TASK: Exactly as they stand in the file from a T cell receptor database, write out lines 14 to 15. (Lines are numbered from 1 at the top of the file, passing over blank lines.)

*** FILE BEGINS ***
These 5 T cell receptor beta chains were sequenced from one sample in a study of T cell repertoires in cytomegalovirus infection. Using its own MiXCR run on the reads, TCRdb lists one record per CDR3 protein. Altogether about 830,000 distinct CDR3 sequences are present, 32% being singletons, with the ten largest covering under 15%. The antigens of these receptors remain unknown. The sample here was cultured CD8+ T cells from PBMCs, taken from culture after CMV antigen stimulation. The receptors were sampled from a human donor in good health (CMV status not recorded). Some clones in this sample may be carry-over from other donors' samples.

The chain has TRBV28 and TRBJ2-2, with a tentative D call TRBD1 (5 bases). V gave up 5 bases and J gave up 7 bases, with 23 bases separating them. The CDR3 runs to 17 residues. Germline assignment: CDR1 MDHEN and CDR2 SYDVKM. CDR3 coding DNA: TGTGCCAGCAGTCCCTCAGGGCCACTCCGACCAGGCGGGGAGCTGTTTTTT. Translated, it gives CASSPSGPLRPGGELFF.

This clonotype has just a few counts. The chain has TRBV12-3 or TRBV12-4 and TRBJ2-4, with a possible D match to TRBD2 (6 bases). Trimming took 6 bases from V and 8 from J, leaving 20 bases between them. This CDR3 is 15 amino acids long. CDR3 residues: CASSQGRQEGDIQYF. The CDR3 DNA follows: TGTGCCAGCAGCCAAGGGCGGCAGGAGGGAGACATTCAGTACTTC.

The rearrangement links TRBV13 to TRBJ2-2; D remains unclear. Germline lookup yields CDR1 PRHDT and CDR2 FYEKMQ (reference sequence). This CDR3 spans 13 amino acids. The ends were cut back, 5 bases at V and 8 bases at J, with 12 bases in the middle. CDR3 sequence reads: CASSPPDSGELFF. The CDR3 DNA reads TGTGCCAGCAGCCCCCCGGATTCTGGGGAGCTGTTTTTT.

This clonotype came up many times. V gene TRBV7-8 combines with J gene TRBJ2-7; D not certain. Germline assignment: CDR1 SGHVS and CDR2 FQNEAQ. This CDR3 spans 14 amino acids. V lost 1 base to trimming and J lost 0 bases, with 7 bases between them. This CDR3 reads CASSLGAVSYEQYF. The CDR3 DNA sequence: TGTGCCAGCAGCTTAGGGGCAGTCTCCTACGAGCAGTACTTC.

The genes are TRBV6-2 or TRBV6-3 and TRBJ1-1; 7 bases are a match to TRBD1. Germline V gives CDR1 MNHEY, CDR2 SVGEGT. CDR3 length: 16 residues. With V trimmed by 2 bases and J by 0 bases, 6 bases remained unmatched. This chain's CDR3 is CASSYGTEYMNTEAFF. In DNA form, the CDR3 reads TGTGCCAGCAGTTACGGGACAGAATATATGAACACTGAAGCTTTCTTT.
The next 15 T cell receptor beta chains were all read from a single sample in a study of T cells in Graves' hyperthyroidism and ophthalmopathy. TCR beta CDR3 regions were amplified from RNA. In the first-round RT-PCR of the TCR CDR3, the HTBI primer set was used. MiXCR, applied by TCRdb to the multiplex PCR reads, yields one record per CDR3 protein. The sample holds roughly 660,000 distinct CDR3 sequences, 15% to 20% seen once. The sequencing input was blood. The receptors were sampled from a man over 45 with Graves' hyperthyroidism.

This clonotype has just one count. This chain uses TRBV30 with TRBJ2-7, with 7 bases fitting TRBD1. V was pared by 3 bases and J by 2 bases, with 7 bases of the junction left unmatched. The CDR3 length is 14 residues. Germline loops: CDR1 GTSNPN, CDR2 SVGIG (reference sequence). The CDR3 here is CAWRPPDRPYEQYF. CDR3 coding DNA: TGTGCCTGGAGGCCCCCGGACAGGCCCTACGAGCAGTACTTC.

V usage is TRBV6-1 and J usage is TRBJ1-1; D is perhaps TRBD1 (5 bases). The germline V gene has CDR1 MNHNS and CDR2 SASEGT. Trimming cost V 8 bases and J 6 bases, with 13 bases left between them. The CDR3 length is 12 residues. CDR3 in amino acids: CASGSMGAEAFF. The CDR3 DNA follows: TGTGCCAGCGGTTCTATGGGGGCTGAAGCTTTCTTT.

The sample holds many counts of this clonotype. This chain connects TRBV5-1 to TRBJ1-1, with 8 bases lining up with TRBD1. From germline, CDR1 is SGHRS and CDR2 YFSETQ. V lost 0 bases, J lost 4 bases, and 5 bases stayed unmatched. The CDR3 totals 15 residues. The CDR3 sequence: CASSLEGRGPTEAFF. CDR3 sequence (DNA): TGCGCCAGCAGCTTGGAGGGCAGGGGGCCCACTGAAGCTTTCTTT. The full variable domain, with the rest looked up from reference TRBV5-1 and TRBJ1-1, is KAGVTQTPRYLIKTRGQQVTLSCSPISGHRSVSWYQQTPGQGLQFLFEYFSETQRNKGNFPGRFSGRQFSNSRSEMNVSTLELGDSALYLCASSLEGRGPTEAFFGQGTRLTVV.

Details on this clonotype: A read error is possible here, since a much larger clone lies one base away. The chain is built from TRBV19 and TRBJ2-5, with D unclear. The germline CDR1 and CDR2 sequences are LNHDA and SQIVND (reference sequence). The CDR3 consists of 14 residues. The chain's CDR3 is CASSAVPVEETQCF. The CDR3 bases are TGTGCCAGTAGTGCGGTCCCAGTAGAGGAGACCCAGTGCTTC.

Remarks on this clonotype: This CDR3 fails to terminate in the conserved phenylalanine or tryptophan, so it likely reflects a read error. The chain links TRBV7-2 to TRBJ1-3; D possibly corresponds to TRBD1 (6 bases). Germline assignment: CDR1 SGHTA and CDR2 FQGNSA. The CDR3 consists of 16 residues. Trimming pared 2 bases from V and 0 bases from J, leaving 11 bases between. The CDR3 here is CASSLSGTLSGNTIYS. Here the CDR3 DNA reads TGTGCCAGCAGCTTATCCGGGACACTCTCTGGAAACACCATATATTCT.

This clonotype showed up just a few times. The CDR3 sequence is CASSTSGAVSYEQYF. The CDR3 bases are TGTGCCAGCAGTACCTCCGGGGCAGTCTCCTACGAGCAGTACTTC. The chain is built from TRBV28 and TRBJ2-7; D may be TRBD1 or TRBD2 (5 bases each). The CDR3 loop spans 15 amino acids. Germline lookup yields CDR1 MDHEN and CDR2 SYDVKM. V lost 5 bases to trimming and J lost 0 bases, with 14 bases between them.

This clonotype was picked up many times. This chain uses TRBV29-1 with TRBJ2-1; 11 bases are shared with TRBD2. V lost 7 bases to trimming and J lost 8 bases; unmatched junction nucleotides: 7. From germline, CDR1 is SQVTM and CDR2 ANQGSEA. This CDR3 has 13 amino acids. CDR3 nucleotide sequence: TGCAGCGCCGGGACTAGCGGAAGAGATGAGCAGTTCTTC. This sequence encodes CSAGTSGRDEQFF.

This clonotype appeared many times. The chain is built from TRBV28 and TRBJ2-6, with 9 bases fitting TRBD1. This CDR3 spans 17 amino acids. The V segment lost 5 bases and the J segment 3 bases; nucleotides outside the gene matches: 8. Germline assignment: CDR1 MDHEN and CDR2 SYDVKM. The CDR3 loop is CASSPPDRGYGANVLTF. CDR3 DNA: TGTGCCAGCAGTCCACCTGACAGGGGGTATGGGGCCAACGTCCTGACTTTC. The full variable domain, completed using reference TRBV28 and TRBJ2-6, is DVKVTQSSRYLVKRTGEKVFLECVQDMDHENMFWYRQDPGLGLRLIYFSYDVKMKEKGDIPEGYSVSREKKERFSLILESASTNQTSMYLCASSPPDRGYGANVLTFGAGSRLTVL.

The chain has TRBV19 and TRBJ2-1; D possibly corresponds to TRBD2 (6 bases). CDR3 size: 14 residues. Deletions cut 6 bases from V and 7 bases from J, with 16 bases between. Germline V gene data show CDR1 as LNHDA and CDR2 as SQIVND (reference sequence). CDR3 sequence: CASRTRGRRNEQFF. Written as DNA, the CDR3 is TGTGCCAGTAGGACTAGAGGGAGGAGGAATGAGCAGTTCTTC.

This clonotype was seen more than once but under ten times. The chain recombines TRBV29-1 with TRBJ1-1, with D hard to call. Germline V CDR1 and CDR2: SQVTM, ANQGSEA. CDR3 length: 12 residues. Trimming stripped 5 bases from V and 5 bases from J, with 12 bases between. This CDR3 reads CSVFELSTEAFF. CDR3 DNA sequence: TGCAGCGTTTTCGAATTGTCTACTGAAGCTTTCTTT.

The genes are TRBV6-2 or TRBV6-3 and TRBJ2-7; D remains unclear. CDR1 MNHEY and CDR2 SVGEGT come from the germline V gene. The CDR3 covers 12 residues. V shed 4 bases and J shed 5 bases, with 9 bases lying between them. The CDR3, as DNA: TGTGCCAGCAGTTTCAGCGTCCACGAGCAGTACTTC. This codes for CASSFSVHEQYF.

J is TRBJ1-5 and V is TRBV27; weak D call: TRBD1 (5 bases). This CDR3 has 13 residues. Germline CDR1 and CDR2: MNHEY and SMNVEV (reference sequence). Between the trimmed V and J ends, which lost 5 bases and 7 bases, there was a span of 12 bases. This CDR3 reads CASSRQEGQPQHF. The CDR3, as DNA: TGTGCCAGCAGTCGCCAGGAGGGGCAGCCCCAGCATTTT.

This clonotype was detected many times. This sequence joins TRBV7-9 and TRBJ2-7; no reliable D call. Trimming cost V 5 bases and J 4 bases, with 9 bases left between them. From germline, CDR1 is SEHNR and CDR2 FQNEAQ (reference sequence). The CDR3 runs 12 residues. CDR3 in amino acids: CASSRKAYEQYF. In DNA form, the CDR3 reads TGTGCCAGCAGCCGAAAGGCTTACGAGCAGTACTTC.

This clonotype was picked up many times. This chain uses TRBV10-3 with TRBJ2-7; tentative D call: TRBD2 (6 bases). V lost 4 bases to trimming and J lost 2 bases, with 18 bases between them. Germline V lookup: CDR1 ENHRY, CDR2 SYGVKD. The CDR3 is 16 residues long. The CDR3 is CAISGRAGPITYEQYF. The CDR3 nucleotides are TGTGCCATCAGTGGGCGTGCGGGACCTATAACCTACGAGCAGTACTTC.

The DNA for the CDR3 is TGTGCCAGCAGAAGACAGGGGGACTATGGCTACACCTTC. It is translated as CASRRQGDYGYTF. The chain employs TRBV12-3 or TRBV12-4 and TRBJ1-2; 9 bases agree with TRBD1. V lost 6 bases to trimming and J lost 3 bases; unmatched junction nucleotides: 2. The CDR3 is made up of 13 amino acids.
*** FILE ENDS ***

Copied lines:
This clonotype was picked up many times. This chain uses TRBV29-1 with TRBJ2-1; 11 bases are shared with TRBD2. V lost 7 bases to trimming and J lost 8 bases; unmatched junction nucleotides: 7. From germline, CDR1 is SQVTM and CDR2 ANQGSEA. This CDR3 has 13 amino acids. CDR3 nucleotide sequence: TGCAGCGCCGGGACTAGCGGAAGAGATGAGCAGTTCTTC. This sequence encodes CSAGTSGRDEQFF.

This clonotype appeared many times. The chain is built from TRBV28 and TRBJ2-6, with 9 bases fitting TRBD1. This CDR3 spans 17 amino acids. The V segment lost 5 bases and the J segment 3 bases; nucleotides outside the gene matches: 8. Germline assignment: CDR1 MDHEN and CDR2 SYDVKM. The CDR3 loop is CASSPPDRGYGANVLTF. CDR3 DNA: TGTGCCAGCAGTCCACCTGACAGGGGGTATGGGGCCAACGTCCTGACTTTC. The full variable domain, completed using reference TRBV28 and TRBJ2-6, is DVKVTQSSRYLVKRTGEKVFLECVQDMDHENMFWYRQDPGLGLRLIYFSYDVKMKEKGDIPEGYSVSREKKERFSLILESASTNQTSMYLCASSPPDRGYGANVLTFGAGSRLTVL.